A company’s book value is derived by summing up all of its assets and subtracting all its liabilities. This is, arguably, what would be left after a total liquidation of the company. Some investors focus on book value when investing because it is an accounting look at what one is buying without the bias of investor sentiment. To this end, it is as close as one can get to a pure picture of what a company is worth, keeping in mind, of course, that accounting isn’t exactly a pure science.

Generally speaking, a stock trading near or below book value is of the most interest, since such a company can be bought for close to or, better yet, less than what it is “worth” — at least by one measure. Clearly, investors looking at this largely value-oriented metric prefer buying a dollar of assets for less than a dollar.

It may seem odd to suggest that this is even possible, since efficient markets theory dictates that arbitrage investors should quickly move in and bid up prices to the point where there is no longer a discount to book value. However, many of the companies that trade close to or below book value trade at such low valuation levels for a reason. Moreover, the total liquidation of a company isn’t a simple undertaking, so that quick money is far from assured. Thus, investors need to carefully research such companies and make sure that any risks are fully understood before investing.

To help value-oriented investors find companies that are trading near or below book value, a weekly screen listing such companies is included in the Summary & Index section of The Value Line Investment Survey. The screen shows the 100 companies with the widest discount to book value and includes Value Line’s proprietary Timeliness and Safety ranks, as well as recent price, book value per share, the percentage discount to book value, Beta, P/E, and dividend yield. Basically, that is everything one needs to start the research process.

Below are some of the more interesting investment candidates from the list. Subscribers can access the entire list by clicking here.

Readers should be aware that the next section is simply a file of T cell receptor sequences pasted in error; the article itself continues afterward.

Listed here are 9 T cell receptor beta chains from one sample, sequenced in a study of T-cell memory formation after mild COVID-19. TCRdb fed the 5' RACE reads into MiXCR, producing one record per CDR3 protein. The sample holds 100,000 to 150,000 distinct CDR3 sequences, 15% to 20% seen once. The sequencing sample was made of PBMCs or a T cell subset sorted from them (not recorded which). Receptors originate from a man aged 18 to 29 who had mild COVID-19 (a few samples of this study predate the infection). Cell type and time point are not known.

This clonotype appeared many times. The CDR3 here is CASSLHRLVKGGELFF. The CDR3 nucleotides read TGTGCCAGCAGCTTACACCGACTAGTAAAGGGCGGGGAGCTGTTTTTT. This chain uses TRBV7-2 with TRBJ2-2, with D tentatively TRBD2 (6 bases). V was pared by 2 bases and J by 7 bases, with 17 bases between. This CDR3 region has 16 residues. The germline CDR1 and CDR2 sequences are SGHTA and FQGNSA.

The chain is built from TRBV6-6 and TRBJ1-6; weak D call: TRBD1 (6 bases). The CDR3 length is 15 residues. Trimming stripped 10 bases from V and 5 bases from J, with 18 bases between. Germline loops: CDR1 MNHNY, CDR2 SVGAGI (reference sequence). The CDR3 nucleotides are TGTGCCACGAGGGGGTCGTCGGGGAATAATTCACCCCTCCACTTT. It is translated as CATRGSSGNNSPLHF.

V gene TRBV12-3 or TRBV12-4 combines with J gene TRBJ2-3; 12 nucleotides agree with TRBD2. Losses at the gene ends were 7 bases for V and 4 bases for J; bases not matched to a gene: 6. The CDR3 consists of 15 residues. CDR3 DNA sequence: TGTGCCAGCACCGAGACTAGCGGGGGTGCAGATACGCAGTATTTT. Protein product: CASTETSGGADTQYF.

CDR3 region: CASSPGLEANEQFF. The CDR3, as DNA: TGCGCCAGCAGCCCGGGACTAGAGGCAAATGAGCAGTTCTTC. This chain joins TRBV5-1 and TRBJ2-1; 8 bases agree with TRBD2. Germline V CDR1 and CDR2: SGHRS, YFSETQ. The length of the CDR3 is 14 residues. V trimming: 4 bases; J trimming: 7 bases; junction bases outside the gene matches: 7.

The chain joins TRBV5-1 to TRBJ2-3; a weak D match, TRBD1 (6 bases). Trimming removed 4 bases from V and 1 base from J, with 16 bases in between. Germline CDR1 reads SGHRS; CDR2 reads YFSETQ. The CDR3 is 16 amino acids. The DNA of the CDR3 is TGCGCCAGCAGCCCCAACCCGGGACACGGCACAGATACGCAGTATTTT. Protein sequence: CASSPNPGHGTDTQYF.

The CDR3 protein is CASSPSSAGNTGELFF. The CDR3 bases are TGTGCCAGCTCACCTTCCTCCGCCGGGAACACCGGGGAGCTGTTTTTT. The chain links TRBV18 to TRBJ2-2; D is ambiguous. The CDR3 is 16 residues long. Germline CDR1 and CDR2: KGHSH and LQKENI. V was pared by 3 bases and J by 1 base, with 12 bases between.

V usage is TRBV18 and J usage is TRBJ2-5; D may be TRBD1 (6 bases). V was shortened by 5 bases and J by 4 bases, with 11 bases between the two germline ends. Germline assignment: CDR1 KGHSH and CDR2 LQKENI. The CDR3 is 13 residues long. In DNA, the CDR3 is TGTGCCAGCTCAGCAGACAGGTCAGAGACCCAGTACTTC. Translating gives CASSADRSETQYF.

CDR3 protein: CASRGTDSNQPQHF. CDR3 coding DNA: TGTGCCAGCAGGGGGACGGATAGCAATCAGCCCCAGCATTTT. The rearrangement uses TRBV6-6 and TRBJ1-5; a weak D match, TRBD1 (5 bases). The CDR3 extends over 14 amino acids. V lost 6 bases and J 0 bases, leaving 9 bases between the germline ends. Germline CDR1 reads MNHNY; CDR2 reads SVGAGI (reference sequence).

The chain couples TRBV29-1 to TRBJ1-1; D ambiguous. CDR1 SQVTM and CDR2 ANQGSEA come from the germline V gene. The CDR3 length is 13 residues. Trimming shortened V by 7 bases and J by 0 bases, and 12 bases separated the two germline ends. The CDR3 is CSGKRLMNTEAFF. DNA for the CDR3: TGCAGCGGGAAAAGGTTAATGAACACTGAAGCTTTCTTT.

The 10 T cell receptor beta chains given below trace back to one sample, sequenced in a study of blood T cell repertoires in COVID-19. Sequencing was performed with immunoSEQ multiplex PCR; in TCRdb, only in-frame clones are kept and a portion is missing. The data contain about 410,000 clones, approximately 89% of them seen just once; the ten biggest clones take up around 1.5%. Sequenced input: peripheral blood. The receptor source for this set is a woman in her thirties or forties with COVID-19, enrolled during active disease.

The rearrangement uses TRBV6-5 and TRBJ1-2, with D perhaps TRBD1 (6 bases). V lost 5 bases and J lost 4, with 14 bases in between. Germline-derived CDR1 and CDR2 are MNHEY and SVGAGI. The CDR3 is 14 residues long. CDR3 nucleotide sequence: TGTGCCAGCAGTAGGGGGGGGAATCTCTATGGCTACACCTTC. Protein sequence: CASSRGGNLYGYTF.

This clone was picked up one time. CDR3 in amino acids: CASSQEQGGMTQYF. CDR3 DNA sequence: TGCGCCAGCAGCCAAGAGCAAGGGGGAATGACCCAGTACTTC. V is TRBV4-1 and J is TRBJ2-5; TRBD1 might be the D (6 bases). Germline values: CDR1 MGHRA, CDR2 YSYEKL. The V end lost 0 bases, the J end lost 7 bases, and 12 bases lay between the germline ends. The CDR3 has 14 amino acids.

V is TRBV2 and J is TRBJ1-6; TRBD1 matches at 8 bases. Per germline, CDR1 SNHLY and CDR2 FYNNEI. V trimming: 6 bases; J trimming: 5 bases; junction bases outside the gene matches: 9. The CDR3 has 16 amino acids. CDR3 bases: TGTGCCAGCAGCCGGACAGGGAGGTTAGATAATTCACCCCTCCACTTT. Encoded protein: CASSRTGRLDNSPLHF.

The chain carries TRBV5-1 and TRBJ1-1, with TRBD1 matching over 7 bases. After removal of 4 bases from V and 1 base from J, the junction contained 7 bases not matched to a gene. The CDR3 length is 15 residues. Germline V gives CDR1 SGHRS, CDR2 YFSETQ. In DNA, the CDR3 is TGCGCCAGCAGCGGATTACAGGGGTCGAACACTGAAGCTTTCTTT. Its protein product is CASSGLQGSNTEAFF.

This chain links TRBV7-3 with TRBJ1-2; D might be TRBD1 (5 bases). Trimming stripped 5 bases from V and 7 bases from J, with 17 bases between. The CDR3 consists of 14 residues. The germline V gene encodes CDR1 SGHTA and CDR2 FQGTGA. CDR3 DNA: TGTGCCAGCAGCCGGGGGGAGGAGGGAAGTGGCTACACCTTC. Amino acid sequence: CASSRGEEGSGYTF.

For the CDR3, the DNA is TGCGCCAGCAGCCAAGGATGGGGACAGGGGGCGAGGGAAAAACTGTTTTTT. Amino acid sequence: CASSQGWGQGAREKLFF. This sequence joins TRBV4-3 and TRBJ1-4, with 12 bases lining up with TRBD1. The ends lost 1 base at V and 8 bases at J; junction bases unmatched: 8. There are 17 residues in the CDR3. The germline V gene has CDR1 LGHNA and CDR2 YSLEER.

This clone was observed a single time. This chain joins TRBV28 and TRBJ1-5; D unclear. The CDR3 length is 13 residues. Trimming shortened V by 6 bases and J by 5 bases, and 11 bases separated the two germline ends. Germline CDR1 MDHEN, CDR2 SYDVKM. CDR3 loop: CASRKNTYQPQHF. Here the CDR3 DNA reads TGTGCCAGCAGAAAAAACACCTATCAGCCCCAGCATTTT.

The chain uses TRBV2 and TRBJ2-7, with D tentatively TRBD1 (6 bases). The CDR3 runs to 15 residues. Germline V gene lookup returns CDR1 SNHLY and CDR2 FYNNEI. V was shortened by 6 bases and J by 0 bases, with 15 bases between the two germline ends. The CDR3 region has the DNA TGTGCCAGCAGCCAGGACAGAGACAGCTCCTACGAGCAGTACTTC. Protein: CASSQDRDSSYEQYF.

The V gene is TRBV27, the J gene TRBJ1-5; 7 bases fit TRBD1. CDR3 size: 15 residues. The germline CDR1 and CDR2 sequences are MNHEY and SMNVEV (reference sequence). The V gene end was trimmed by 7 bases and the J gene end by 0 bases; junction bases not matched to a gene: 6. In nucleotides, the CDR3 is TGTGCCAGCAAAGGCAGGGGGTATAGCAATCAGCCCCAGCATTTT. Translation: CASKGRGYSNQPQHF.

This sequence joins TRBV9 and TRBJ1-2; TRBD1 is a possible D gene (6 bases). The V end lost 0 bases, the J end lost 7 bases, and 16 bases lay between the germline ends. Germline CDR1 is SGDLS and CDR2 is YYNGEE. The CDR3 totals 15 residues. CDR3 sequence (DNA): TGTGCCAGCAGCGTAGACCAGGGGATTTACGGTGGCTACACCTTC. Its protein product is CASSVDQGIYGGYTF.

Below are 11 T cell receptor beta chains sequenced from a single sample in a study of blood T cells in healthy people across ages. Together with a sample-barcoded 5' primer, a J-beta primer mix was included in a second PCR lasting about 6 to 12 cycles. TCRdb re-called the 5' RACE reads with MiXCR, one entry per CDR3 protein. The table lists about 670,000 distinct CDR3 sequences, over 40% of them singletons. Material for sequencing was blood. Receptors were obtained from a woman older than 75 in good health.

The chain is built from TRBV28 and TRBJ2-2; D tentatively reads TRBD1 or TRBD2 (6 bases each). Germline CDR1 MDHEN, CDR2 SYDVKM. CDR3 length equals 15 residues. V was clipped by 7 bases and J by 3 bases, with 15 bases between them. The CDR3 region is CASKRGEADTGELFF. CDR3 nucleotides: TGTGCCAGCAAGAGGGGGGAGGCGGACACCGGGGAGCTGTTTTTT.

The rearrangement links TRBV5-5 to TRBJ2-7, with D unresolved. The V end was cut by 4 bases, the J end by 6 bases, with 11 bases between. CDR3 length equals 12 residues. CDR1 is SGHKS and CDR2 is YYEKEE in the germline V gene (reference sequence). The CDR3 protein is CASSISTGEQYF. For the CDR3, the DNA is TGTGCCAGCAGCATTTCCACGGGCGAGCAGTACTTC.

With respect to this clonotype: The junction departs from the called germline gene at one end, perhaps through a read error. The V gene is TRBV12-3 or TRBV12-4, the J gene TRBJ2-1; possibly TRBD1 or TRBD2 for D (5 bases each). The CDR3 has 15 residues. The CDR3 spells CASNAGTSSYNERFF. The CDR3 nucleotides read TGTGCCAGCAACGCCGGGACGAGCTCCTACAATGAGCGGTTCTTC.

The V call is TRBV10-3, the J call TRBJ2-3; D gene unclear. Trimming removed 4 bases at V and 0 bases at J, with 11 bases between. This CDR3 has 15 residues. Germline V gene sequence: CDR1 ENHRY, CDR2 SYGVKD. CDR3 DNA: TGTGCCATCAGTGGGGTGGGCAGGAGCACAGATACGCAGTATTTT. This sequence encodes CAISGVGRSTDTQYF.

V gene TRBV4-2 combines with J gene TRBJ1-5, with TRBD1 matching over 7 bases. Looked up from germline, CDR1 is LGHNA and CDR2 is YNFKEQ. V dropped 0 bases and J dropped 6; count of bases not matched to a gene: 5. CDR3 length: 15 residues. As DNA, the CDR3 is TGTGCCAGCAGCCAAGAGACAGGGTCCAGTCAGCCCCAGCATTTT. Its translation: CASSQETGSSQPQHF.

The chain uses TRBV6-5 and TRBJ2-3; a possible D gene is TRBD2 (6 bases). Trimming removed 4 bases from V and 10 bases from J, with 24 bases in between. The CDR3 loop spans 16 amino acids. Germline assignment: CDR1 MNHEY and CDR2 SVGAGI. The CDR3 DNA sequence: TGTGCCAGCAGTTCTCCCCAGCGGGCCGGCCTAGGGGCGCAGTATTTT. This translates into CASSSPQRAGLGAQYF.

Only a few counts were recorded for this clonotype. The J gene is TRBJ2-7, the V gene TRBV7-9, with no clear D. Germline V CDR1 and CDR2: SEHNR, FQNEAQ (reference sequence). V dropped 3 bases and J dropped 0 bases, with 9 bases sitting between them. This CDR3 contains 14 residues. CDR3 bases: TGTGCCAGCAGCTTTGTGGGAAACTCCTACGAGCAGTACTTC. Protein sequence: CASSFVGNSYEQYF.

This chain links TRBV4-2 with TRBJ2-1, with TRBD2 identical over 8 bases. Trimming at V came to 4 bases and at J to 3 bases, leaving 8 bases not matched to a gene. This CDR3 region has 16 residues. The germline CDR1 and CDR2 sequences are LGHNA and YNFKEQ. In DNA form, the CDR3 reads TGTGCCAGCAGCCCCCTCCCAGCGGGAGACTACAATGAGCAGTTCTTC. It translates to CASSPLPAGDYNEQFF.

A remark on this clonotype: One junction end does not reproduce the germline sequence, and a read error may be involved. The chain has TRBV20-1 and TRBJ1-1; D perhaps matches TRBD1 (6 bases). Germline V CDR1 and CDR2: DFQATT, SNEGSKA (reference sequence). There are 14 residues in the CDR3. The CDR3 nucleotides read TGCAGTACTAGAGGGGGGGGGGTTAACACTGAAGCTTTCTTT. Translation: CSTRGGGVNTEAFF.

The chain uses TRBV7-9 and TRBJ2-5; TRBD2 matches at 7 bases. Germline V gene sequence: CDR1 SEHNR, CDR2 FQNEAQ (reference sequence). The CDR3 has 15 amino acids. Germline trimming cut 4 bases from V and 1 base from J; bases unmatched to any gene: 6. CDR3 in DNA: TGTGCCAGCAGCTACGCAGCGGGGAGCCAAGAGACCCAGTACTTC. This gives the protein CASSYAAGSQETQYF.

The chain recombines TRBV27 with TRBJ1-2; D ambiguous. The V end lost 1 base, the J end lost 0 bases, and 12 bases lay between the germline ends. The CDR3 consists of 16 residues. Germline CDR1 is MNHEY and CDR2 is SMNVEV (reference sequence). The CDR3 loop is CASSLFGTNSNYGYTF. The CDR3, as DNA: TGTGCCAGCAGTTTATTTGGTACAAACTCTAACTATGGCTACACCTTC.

Citigroup (C), also commonly referred to as Citi, is a diversified financial services provider with operations in consumer and corporate banking, insurance, investment banking, and asset management. Businesses include Citibank, CitiFinancial, Primerica Financial Services, and Banamex. It is one of the largest financial services institutions around the world with more than 200 million customer accounts in about 160 countries and jurisdictions.

The stock currently trades at roughly half its book value. Investors seemingly remain wary of the company’s Citi Holdings subsidiary, which was formed following the financial crisis in 2008 and consists of assets that are earmarked to be unloaded after being rocked by the sub-prime fiasco a few years back. Although analyst Sharif Abdou believes that this business is making headway, he thinks the portfolio remains filled with highly toxic assets that will probably take years to remove. Indeed, he thinks that the book value of assets is somewhat inflated, and masks a trove of poor investments still on the balance sheet. Meanwhile, he has some concern about the company’s exposure to financially challenged European markets.

But, while Abdou thinks it is far-fetched that Citigroup will be able to return to its glory days, he does feel that there could be some long-term value here for those willing to take a chance. True, the stock scores low marks for nearly every Safety indicator, however, a growing footprint in Asia and Latin America may well drive healthy gains out to mid-decade. 

Nabors Industries

Nabors Industries (NBR) is the world’s largest land drilling contractor. It markets roughly 500 land drilling and more than 750 land workover rigs and has an offshore fleet consisting of 39 platform rigs, 12, jackups, and 4 barge rigs. The company provides several related oilfield services and has interests in crude oil and natural gas projects.

The company seems to have found its mark. Earnings improved handsomely in the first quarter, with robust oil-related drilling more than offsetting weak natural gas pressure pumping activity. Analyst Robert Mitkowski Jr. looks for momentum to continue to build, with recent fleet utilizations auguring well for work in oil-producing basins stateside. Plus, he feels that offshore and overseas drilling could be in store for an extended upturn.

Still, largely due to excess natural gas reserves in the United States, market sentiment for Nabors’ stock has been decidedly negative. Its steep discount to tangible book value suggests rig counts nationwide will continue to decline markedly in the months ahead. Based on recent results, we are optimistic that oil drilling activity will help offset declines in natural gas.

Too, the 37% fall in the share price over the past three months may have been partly driven by declining prices for crude oil (texas west intermediate and brent) due to assumptions of a slowing global economy. We point out, however, that capital project budgets at many major energy companies have been improving, which has a much more direct impact on Nabors’ top line than the price of oil. Meanwhile, restructuring is likely to lead to better efficiency. In all, we believe the stock’s  discount to its tangible book value may signal a favorable entry point for venturesome investors. 

At the time of this article's writing, the author did not have positions in any of the companies mentioned.